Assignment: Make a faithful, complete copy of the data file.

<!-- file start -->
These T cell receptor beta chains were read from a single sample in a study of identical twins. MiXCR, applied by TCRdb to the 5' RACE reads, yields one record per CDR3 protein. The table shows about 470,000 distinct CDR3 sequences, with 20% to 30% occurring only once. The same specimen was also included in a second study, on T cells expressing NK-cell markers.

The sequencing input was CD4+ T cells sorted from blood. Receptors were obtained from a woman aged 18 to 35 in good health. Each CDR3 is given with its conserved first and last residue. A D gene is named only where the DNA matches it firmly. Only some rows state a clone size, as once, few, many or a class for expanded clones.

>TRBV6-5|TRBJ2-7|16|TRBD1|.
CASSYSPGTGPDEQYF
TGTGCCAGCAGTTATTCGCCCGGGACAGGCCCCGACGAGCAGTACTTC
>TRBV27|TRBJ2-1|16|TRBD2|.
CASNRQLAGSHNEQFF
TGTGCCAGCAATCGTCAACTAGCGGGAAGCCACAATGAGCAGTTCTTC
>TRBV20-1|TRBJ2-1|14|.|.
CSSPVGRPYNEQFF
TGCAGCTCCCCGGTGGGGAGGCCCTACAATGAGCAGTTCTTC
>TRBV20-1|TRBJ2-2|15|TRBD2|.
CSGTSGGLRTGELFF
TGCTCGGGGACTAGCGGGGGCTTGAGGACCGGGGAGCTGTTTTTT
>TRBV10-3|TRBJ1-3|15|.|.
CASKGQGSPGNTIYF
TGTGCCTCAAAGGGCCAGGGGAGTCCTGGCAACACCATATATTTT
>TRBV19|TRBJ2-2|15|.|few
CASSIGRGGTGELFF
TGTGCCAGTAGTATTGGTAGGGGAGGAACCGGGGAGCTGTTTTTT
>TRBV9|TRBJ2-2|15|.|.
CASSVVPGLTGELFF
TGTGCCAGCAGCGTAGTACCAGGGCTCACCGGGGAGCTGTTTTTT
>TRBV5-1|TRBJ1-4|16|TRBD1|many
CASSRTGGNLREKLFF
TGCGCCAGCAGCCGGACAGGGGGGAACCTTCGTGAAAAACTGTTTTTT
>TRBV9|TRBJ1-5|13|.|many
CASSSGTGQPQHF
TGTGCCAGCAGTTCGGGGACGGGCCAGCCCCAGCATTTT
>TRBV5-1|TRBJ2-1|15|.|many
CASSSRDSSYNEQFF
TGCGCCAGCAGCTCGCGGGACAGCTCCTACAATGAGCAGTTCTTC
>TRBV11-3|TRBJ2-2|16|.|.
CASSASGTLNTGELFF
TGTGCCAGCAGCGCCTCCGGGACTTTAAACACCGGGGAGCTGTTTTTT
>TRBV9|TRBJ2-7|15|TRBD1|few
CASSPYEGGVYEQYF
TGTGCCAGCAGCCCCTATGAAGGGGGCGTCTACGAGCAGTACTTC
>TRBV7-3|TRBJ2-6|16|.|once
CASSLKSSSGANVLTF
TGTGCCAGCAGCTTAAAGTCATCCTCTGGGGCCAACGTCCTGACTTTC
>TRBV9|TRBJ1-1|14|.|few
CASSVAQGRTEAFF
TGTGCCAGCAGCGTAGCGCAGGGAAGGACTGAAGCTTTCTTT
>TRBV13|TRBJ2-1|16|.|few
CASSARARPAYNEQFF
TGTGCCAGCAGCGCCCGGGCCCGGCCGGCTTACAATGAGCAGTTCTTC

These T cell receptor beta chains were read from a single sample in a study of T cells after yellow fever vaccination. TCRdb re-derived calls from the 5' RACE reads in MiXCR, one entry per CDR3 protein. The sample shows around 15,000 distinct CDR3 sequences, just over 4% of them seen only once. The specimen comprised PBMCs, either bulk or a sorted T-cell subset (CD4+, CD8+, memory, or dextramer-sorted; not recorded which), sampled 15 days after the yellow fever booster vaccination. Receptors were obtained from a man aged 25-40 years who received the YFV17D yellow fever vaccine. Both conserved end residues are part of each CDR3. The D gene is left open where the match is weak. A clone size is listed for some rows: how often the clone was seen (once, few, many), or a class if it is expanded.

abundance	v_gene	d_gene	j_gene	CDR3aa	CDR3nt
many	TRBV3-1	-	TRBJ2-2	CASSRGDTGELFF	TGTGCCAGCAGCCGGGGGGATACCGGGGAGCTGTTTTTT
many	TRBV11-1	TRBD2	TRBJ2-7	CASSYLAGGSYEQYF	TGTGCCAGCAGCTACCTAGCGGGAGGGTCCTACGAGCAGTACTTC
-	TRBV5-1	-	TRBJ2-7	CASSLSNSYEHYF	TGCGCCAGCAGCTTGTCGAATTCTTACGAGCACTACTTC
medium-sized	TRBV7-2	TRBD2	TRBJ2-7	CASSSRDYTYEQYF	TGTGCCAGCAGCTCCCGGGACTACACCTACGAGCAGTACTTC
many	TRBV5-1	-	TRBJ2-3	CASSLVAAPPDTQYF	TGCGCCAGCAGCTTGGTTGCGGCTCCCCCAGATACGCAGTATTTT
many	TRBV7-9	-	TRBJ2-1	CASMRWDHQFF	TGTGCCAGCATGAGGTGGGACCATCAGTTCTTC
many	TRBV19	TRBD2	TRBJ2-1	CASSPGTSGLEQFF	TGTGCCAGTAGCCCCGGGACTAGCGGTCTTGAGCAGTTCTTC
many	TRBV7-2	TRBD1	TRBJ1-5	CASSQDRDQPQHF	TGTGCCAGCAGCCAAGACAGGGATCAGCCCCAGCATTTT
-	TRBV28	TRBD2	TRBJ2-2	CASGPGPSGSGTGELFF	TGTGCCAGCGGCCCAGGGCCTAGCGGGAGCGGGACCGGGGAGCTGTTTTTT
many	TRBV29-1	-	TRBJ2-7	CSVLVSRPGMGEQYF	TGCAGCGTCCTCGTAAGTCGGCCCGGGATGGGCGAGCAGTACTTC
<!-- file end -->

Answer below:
These T cell receptor beta chains were read from a single sample in a study of identical twins. MiXCR, applied by TCRdb to the 5' RACE reads, yields one record per CDR3 protein. The table shows about 470,000 distinct CDR3 sequences, with 20% to 30% occurring only once. The same specimen was also included in a second study, on T cells expressing NK-cell markers.

The sequencing input was CD4+ T cells sorted from blood. Receptors were obtained from a woman aged 18 to 35 in good health. Each CDR3 is given with its conserved first and last residue. A D gene is named only where the DNA matches it firmly. Only some rows state a clone size, as once, few, many or a class for expanded clones.

>TRBV6-5|TRBJ2-7|16|TRBD1|.
CASSYSPGTGPDEQYF
TGTGCCAGCAGTTATTCGCCCGGGACAGGCCCCGACGAGCAGTACTTC
>TRBV27|TRBJ2-1|16|TRBD2|.
CASNRQLAGSHNEQFF
TGTGCCAGCAATCGTCAACTAGCGGGAAGCCACAATGAGCAGTTCTTC
>TRBV20-1|TRBJ2-1|14|.|.
CSSPVGRPYNEQFF
TGCAGCTCCCCGGTGGGGAGGCCCTACAATGAGCAGTTCTTC
>TRBV20-1|TRBJ2-2|15|TRBD2|.
CSGTSGGLRTGELFF
TGCTCGGGGACTAGCGGGGGCTTGAGGACCGGGGAGCTGTTTTTT
>TRBV10-3|TRBJ1-3|15|.|.
CASKGQGSPGNTIYF
TGTGCCTCAAAGGGCCAGGGGAGTCCTGGCAACACCATATATTTT
>TRBV19|TRBJ2-2|15|.|few
CASSIGRGGTGELFF
TGTGCCAGTAGTATTGGTAGGGGAGGAACCGGGGAGCTGTTTTTT
>TRBV9|TRBJ2-2|15|.|.
CASSVVPGLTGELFF
TGTGCCAGCAGCGTAGTACCAGGGCTCACCGGGGAGCTGTTTTTT
>TRBV5-1|TRBJ1-4|16|TRBD1|many
CASSRTGGNLREKLFF
TGCGCCAGCAGCCGGACAGGGGGGAACCTTCGTGAAAAACTGTTTTTT
>TRBV9|TRBJ1-5|13|.|many
CASSSGTGQPQHF
TGTGCCAGCAGTTCGGGGACGGGCCAGCCCCAGCATTTT
>TRBV5-1|TRBJ2-1|15|.|many
CASSSRDSSYNEQFF
TGCGCCAGCAGCTCGCGGGACAGCTCCTACAATGAGCAGTTCTTC
>TRBV11-3|TRBJ2-2|16|.|.
CASSASGTLNTGELFF
TGTGCCAGCAGCGCCTCCGGGACTTTAAACACCGGGGAGCTGTTTTTT
>TRBV9|TRBJ2-7|15|TRBD1|few
CASSPYEGGVYEQYF
TGTGCCAGCAGCCCCTATGAAGGGGGCGTCTACGAGCAGTACTTC
>TRBV7-3|TRBJ2-6|16|.|once
CASSLKSSSGANVLTF
TGTGCCAGCAGCTTAAAGTCATCCTCTGGGGCCAACGTCCTGACTTTC
>TRBV9|TRBJ1-1|14|.|few
CASSVAQGRTEAFF
TGTGCCAGCAGCGTAGCGCAGGGAAGGACTGAAGCTTTCTTT
>TRBV13|TRBJ2-1|16|.|few
CASSARARPAYNEQFF
TGTGCCAGCAGCGCCCGGGCCCGGCCGGCTTACAATGAGCAGTTCTTC

These T cell receptor beta chains were read from a single sample in a study of T cells after yellow fever vaccination. TCRdb re-derived calls from the 5' RACE reads in MiXCR, one entry per CDR3 protein. The sample shows around 15,000 distinct CDR3 sequences, just over 4% of them seen only once. The specimen comprised PBMCs, either bulk or a sorted T-cell subset (CD4+, CD8+, memory, or dextramer-sorted; not recorded which), sampled 15 days after the yellow fever booster vaccination. Receptors were obtained from a man aged 25-40 years who received the YFV17D yellow fever vaccine. Both conserved end residues are part of each CDR3. The D gene is left open where the match is weak. A clone size is listed for some rows: how often the clone was seen (once, few, many), or a class if it is expanded.

abundance	v_gene	d_gene	j_gene	CDR3aa	CDR3nt
many	TRBV3-1	-	TRBJ2-2	CASSRGDTGELFF	TGTGCCAGCAGCCGGGGGGATACCGGGGAGCTGTTTTTT
many	TRBV11-1	TRBD2	TRBJ2-7	CASSYLAGGSYEQYF	TGTGCCAGCAGCTACCTAGCGGGAGGGTCCTACGAGCAGTACTTC
-	TRBV5-1	-	TRBJ2-7	CASSLSNSYEHYF	TGCGCCAGCAGCTTGTCGAATTCTTACGAGCACTACTTC
medium-sized	TRBV7-2	TRBD2	TRBJ2-7	CASSSRDYTYEQYF	TGTGCCAGCAGCTCCCGGGACTACACCTACGAGCAGTACTTC
many	TRBV5-1	-	TRBJ2-3	CASSLVAAPPDTQYF	TGCGCCAGCAGCTTGGTTGCGGCTCCCCCAGATACGCAGTATTTT
many	TRBV7-9	-	TRBJ2-1	CASMRWDHQFF	TGTGCCAGCATGAGGTGGGACCATCAGTTCTTC
many	TRBV19	TRBD2	TRBJ2-1	CASSPGTSGLEQFF	TGTGCCAGTAGCCCCGGGACTAGCGGTCTTGAGCAGTTCTTC
many	TRBV7-2	TRBD1	TRBJ1-5	CASSQDRDQPQHF	TGTGCCAGCAGCCAAGACAGGGATCAGCCCCAGCATTTT
-	TRBV28	TRBD2	TRBJ2-2	CASGPGPSGSGTGELFF	TGTGCCAGCGGCCCAGGGCCTAGCGGGAGCGGGACCGGGGAGCTGTTTTTT
many	TRBV29-1	-	TRBJ2-7	CSVLVSRPGMGEQYF	TGCAGCGTCCTCGTAAGTCGGCCCGGGATGGGCGAGCAGTACTTC